The Globe as you know it is changing.
Coming June 2019

  • More thought-provoking stories that inspire
  • Independent, free and member-supported
  • Vote for, pitch and commission stories
  • Member engagement with our journalists

To understand more about why you are so important to our member-supported initiative, we encourage you to read the following from our managing editor ~ Read more

The Globe as you know it is changing.

Since 2007, Southeast Asia Globe has been a space for some of the region’s best writers and photographers to take our readers behind the headlines into the stories that shape people’s lives. Every month, you could expect to pick up our latest print edition and find high-quality journalism, analysis and artwork waiting on every page. And since 2007, we’ve fought to uphold our promise of quality and independence to you, our readers.

But, like we said, the world is changing. Print publications just aren’t reaching the audiences they need to fulfil their promise of informing, educating and entertaining the public. Advertisers continue to invest in digital platforms while printing costs creep ever higher. Print may not be dead, but it’s fighting for its life. And we’re tired of waiting by a sickbed for its condition to improve. We want to be present at the birth of something new.

That’s why Southeast Asia Globe is relaunching as a member-driven platform featuring daily long-form features combining world-class journalism with enthralling art design and data-centered tech. Through our core pillars – Power, Money, Life and Earth – we are focusing in on the central issues that our readers have always engaged with most, with the same in-depth coverage of politics, business, social affairs and the environment that you’ve come to expect since 2007.

But leaving print behind us doesn’t just save our backs from lugging stacks of magazines across Southeast Asia. It opens up a global readership who don’t just want to read the news, but have a say in the stories that we tell and the way that we tell them. We’re not asking you to take out another magazine subscription – our stories are open to all. What we’re offering our members is a space where they can pitch and vote on the stories that they think deserve to be told. We want to inspire an engaged and active community of members who vote for, comment on and contribute to the stories that matter most to them. We want to work with our members to curate the way they engage with the news – not just as readers, but as an active extension of our editorial team.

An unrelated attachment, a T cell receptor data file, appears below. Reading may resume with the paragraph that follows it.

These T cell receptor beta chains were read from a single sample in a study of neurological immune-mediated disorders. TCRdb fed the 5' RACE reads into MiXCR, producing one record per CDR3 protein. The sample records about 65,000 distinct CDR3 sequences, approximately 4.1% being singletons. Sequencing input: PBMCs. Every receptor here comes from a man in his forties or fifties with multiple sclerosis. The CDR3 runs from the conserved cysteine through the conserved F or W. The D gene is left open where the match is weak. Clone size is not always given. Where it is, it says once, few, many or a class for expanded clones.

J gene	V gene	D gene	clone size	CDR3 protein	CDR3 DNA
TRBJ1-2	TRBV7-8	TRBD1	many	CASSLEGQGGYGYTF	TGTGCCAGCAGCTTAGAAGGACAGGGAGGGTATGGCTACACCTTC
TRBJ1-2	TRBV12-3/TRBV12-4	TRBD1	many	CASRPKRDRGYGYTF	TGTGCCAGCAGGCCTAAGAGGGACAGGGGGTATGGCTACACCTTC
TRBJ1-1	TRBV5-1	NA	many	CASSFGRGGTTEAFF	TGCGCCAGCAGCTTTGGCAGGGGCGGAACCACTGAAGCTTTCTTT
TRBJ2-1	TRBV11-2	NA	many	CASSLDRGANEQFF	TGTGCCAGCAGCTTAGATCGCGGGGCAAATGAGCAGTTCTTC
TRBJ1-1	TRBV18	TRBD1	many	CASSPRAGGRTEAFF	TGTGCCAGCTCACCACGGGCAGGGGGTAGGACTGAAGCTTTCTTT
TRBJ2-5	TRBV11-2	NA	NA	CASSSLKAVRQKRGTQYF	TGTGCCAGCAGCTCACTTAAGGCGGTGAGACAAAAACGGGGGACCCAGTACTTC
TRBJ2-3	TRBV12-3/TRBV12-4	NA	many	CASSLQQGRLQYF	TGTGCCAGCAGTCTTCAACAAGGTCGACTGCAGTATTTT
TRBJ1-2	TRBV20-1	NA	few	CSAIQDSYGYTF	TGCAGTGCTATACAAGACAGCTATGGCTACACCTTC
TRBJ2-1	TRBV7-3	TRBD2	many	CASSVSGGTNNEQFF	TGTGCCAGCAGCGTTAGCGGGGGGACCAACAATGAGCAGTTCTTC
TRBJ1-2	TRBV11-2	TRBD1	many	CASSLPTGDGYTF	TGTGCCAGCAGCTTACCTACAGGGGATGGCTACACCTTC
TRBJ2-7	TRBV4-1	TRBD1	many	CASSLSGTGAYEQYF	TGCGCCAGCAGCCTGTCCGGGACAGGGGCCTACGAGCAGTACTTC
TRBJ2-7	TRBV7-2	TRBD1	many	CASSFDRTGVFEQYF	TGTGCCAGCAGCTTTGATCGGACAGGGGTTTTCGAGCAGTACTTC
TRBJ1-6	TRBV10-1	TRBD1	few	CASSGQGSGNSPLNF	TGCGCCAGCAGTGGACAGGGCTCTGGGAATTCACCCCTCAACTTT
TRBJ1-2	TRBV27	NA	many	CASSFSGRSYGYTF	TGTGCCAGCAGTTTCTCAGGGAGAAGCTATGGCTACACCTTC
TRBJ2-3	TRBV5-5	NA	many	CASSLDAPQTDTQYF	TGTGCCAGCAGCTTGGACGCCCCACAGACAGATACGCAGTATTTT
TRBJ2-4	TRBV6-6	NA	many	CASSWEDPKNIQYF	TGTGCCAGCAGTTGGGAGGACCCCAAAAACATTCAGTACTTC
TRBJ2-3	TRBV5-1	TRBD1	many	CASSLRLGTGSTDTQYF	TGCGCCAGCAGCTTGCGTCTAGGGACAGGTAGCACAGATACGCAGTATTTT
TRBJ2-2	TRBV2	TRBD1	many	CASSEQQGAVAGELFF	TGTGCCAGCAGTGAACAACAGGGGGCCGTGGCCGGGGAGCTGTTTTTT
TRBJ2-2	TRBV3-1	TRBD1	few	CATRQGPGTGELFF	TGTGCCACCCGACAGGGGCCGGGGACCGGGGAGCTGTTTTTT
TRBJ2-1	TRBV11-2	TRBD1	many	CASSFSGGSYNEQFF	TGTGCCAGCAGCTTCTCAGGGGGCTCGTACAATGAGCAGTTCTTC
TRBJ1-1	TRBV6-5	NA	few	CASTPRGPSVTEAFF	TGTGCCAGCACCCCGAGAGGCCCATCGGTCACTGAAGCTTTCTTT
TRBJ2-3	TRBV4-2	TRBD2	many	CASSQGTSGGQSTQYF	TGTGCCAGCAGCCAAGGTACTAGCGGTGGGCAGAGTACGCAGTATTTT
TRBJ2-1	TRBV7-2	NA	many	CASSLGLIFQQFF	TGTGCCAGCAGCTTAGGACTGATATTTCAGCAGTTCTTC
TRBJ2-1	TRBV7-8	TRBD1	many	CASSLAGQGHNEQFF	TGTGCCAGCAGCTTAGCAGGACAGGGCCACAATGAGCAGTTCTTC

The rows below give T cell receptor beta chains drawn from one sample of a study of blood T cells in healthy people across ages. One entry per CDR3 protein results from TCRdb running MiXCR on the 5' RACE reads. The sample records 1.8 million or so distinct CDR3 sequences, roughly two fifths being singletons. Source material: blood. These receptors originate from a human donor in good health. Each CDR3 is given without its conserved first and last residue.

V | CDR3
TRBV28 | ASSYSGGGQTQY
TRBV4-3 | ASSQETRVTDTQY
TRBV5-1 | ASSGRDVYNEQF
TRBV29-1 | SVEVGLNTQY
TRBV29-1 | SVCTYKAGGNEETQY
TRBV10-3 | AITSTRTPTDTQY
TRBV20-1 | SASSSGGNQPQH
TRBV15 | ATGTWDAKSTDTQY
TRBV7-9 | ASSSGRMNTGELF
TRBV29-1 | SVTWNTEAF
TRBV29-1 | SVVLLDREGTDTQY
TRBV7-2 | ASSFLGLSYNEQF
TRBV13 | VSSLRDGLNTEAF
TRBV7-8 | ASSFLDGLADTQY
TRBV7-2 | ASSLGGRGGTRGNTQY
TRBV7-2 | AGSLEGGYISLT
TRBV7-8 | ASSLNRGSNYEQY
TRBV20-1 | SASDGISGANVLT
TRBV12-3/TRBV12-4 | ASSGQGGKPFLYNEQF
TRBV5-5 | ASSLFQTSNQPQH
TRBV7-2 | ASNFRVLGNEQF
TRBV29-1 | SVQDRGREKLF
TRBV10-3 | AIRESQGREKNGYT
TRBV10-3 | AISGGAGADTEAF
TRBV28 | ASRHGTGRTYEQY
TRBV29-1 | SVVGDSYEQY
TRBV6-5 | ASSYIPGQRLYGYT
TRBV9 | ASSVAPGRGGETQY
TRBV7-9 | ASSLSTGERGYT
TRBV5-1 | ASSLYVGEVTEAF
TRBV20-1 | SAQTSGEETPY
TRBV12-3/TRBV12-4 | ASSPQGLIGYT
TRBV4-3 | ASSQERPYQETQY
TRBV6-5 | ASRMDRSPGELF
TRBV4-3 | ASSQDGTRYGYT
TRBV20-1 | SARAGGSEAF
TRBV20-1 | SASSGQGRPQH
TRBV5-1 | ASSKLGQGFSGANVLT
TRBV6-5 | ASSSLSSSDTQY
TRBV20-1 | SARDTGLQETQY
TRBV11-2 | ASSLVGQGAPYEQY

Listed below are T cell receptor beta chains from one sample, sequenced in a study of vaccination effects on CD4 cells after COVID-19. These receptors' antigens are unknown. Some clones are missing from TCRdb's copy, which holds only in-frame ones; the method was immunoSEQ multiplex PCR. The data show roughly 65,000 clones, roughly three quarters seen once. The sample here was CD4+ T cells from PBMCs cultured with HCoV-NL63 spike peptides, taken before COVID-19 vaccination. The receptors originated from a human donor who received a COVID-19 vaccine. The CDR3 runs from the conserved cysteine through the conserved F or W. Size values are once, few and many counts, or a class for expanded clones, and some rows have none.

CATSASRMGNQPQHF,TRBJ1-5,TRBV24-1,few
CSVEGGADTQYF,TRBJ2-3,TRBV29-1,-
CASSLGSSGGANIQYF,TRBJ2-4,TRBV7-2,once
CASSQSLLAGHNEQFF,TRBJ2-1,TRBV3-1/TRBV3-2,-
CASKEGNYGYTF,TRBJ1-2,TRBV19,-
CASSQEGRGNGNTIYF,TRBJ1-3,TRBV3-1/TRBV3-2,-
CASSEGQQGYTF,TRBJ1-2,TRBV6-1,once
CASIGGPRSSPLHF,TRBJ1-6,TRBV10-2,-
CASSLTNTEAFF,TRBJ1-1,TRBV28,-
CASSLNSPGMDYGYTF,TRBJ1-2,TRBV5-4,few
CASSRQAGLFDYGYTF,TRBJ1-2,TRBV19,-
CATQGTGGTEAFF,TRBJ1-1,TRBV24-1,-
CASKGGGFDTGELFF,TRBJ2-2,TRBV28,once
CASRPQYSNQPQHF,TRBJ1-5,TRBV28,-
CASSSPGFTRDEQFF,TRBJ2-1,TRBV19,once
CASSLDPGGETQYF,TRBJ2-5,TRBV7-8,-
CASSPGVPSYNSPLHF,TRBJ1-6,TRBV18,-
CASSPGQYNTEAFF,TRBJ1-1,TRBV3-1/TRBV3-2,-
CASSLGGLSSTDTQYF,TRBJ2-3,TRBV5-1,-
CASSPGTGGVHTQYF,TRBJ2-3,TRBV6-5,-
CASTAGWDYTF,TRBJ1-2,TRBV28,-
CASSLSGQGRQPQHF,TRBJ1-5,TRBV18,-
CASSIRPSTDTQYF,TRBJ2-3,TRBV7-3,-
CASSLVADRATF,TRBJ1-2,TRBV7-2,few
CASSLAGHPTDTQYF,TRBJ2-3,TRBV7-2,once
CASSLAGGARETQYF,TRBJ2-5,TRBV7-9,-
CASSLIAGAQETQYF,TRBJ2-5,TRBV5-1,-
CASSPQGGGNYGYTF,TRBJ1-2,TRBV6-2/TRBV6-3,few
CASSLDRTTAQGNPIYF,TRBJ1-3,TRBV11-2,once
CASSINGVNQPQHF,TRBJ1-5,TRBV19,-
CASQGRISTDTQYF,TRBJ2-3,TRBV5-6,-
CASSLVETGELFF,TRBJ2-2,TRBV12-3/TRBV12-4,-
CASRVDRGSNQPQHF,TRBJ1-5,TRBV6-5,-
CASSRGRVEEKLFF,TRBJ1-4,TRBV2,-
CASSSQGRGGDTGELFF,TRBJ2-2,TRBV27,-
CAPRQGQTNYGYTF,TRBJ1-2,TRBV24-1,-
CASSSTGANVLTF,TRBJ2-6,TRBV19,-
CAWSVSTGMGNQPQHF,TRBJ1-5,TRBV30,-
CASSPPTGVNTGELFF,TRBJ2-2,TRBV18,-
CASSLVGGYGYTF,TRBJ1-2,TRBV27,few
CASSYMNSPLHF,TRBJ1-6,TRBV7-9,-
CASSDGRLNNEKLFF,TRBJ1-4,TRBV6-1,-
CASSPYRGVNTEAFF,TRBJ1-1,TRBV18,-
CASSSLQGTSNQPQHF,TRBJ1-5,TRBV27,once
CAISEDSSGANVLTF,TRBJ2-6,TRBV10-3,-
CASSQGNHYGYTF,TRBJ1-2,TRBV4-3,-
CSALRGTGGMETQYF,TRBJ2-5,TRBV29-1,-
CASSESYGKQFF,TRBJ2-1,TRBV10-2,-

That’s how we’re changing to bring you great stories. Here’s how we’re not.

We’re independent. Always have been, always will be. We’re not owned by any corporation or aligned with any state. We choose the stories that we tell, and the way that we tell them.

We’re creative. We’re not interested in churning out breaking news stories on the hour, every hour. We believe that the best stories are the ones that come alive on the page, digging deeper into the issues that shape Southeast Asia – and bringing you along for the ride. From our dedicated designers to our new software development team, our commitment is to constantly challenge ourselves to find new ways of reaching out to our readers.

We’re open. Challenging governments, NGOs and businesses to be transparent with the public means nothing if we keep our own readers in the dark. That’s why we will be completely open about why we tell the stories that we tell – and how we pay for them. Work with us to build something that endures where many media fail, and decide with us exactly where that money is going.

Above all, we’re optimistic. And yeah, we know what you’re thinking. Faced with impending climate collapse, the rise of right-wing authoritarian governments across the world, widening wealth and income inequality and deepening divisions rooted in race or gender or creed, it’s hard not to open the papers and feel the weight of the world pressing down. But we wouldn’t be doing this if we didn’t believe that when people work together, they can make their little corner of the world a more just, open and equal place.

And that’s why we can’t do this without you. We believe that across the globe is a community of people who care deeply about social justice, environmental action and press freedom – and who will join in to help make those ideals a reality. We’re not just holding our hand out – we need your voice to play a vital role in building Southeast Asia Globe into a leading space for progressive causes in the region. Tell us what stories the mainstream media is missing. Share with us the causes that matter most to you, and how we can champion those causes not just across Southeast Asia, but the world.